Much of the recent attention for the health insurance industry has been focused on the speed with which those who buy coverage through the ACA's mandated exchanges are seeing their premiums rise. However, it's also worth noting that those who get their coverage from their employers, rather than public exchanges, aren't seeing the same types of increases.
The effects of the Patient Protection and Affordable Care Act are now being felt for consumers with employer-sponsored health insurance coverage, as the rate at which their premiums rose from 2010 to 2015 compares favorably with pre-ACA increases, according to new data from the Commonwealth Fund. Those positive effects were felt in 33 states plus the District of Columbia.
Problems still linger
Despite that positive change, though, many report difficulties paying for their plans, the study found. Through the end of last year, the average employee paid about 10.1 percent of the median national income for both their premiums and deductibles as employers continued to shift more costs to workers instead of taking the expense on themselves. That was up from just 6.5 percent in 2006. This problem is particularly jarring in the Southern and Southeastern U.S., because salaries in those regions tend to be lower than the national average.
Employees now pay about $1,255 annually for their premium contributions on single policies, and $4,710 for family plans, the report said. Meanwhile, deductibles are skyrocketing as well, now rising faster than the median income nationwide. The average deductible on a single plan was more than $1,500, up $800 from the level seen in 2006. For families, that number is nearly $6,500, up from about $3,500 nine years earlier.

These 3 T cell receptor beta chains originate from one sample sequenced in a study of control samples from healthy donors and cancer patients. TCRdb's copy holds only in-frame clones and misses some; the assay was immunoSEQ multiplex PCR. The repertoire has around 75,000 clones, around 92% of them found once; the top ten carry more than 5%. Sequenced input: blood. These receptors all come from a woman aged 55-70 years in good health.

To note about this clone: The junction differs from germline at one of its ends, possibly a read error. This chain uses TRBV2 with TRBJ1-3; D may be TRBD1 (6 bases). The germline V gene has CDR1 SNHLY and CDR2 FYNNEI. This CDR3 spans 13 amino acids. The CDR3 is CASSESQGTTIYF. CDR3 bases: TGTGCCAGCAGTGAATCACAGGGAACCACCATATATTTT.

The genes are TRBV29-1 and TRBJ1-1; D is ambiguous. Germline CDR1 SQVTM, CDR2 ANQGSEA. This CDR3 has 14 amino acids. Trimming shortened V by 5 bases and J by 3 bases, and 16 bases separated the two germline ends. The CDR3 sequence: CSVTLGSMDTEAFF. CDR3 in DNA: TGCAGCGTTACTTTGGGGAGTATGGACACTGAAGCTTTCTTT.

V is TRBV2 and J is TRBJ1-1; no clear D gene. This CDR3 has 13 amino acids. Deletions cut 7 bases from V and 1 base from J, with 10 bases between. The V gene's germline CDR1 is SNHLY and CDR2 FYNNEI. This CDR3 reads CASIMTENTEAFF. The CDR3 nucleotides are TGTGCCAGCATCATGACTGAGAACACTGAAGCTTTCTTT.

Issues on exchanges
Meanwhile, individuals buying coverage for themselves through government exchanges are in more dire straits, according to the Middletown Times Record-Herald. In New York, the state-run exchange will see an average increase of nearly 17 percent for premiums on individual coverage. But that comes as some consumers will face rate hikes of as much as 80.5 percent. Meanwhile, some might see increases of as little as 6 percent.
Fortunately for those consumers, more than half of enrollees in the Empire State will receive a tax credit to help them afford their coverage on an ongoing basis, the report said. In addition, the competition in New York among health insurers may help depress coverage cost increases in the future, as 17 companies are participating in the exchange for individuals in 2017. In addition, 18 are offering coverage on the state's small business exchange.
With all this in mind, it might be important for health insurers and brokers to do a little more outreach and explain to consumers why their premiums are going up or their plans are changing. The better people understand the machinations behind these issues, the more likely they will be to accept the current realities of the health insurance industry as a whole.